Come July, the scheduled date for GST launch, even a cycle rickshaw puller may have to use his mobile phone to generate an electronic challan -an electronic way bill -to move a high-end TV or fridge from a warehouse to a store.
For that matter, a Eureka Forbes salesman too will have to generate an e-way bill since the value of spares and components in his bag usually exceeds Rs 50,000, the threshold beyond which a challan has to be generated, said tax experts.
Long used to ad-hoc functioning, businesses find this rule bewildering as moving a flagship Apple or Samsung phone will also require an electronic way bill.
“There are practical issues. Connectivity may be a problem when our trucks go to source milk or fruits and vegetables from farmers,” said Mother Dairy CFO Meghnad Mitra. Fresh bills will be needed when processed milk or fruits and vegetables move out from Mother Dairy units, but Mitra sees it as a lesser challenge.
What if a truck breaks down while shipping goods from, say, Ludhiana to a port? The transporter will need to generate a new challan for the replacement truck.
Courier companies face more complexity. An e-way bill will be needed to be generated whenever goods exceeding the threshold value are collected and moved from an office to their godown.
Another challan will be needed when the goods are loaded in an aircraft or truck. The process will be repeated on arrival in the destination city.
E-way bills are valid for a limited duration. For instance, the validity for distances less than 100km is only a day; beyond 1,000km, it increases to 15 days. A new challan is required if a truck exceeds the time slab for the distance.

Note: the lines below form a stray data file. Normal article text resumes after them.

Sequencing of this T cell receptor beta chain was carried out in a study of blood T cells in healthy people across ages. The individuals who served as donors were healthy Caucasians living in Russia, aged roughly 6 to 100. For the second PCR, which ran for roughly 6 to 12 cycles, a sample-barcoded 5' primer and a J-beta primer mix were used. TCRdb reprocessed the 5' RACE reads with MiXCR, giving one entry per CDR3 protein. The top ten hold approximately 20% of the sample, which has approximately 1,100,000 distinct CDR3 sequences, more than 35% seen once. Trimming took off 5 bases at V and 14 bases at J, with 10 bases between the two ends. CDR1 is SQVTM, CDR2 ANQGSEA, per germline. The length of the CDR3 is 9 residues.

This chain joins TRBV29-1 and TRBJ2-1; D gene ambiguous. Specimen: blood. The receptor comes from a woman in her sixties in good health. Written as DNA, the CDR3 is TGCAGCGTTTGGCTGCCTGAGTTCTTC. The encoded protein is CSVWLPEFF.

“Our drivers will need training although I am not sure if they will still be able to do it,” said Kanpur-based Goldie, who claimed to represent an association of around 1,000 truckers.
Indian Foundation of Transport Research and Training’s S P Singh, however, says that the problem is overstated as 2.5 lakh transporters, accounting for 95% goods traffic on road are well versed with computers and smartphones and in a position to carry out any e-way bill-like transaction. He, however, suggested that the limit could be raised from Rs 50,000.
Given the complications, many expect the implementation of e-way bills, which are meant to ease border checks and save time through machine-readable radio frequency identification tags, will be deferred. Earlier this month, revenue secretary Hasmukh Adhia also said the government will provide time to transporters to adjust to the new system.
“The system of e-way bill is a major reform and will remove many complications. Initially, we will only observe the behaviour (of transporters). We will be flexible and won’t put penalties from the start,” he said at a conference.
Officials told TOI the government is reviewing the norms and various options are on the table, including restricting e-way bills initially to evasion-prone sectors or raising the threshold value above Rs 50,000.
Another option is to make e-way bills mandatory only for goods that attract GST, sparing exempted goods such as agricultural produce. “The industry has some concerns and we will look into them. A decision will be taken by a committee,” said a senior finance ministry official.